Angels of Light, New Mother

Philip Sherburne

By Philip Sherburne

on 11.27.11 in Reviews

Rising from the ashes of Swans, Angels of Light emerged in 1999 and would occupy Michael Gira for the next decade, both in the studio and on the stage. Featuring many former Swans collaborators — Bill Rieflin, Phil Puleo, Larry Mullins, Christoph Hahn — the band represented a continuation of Gira’s interest in acoustic music and American folk idioms. At the same time, the sound they conjured — and “conjured” seems to be the only word to describe music so full, so deceptively complex, that unrolls so effortlessly — was unlike anything else at the time. (The closest comparison to Angels of Light’s rippling, spectral wash might be Jim O’Rourke’s Eureka, from the same year, right down to Gira’s similar fusion of hillbilly rounds, Reichian arpeggios, and Van Dyke Parks-inspired harmonic overflow.) They were not a “roots” band, certainly not retro, and never as self-consciously outré as the strain of music that eventually became dubbed “freak folk,” but there were overlaps with that loose scene — just consider the fact that Gira signed freak-folk flag bearer Devendra Banhart to his own Young God Records.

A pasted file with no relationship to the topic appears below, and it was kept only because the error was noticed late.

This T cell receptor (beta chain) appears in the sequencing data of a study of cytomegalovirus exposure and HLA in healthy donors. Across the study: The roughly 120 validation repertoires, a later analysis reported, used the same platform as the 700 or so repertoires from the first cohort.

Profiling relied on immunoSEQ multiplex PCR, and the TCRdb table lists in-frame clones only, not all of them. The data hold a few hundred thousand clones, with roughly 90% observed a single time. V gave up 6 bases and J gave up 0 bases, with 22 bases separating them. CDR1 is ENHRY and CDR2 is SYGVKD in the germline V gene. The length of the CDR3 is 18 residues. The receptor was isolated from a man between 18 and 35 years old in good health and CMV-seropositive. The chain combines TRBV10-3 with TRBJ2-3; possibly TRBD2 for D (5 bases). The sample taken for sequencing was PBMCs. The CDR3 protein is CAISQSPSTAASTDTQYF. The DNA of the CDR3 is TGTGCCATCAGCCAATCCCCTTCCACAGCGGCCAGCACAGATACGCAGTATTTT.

Emerging from the ashes of Swans

New Mother came together with the assistance of 19 musicians, but in comparison to the Body Lovers, which felt like a solo project with assistance from others, Angels of Light’s debut album sounds like the output of a cohesive unit. What’s amazing is that a band front-loaded with percussionists (Larry Mullins, Thor Harris, Phil Puleo) could turn out so feathery and soft; in fact, there are few traces of rock drumming on the album, which instead bristles with mallet instruments, bells, and cymbals. Gira is the calm at the center of the storm, and sometimes vice versa — particularly in the album’s latter half, where the music collapses like a deflating balloon around his lone frame, which rages quietly in every direction.

He adds honest-to-goodness singing to his repertoire of vocal styles, along with his usual growling, muttering, and creaky Sprechstimme, often sounding like a rustier Scott Walker or a more detached Mark Lanegan. Lyrically, he seems like he’s allowing the stripped-down music to lead him to a rapprochement with his past, as with an unusually frank confession to his late father: “Thank God you never saw the person I’ve become.”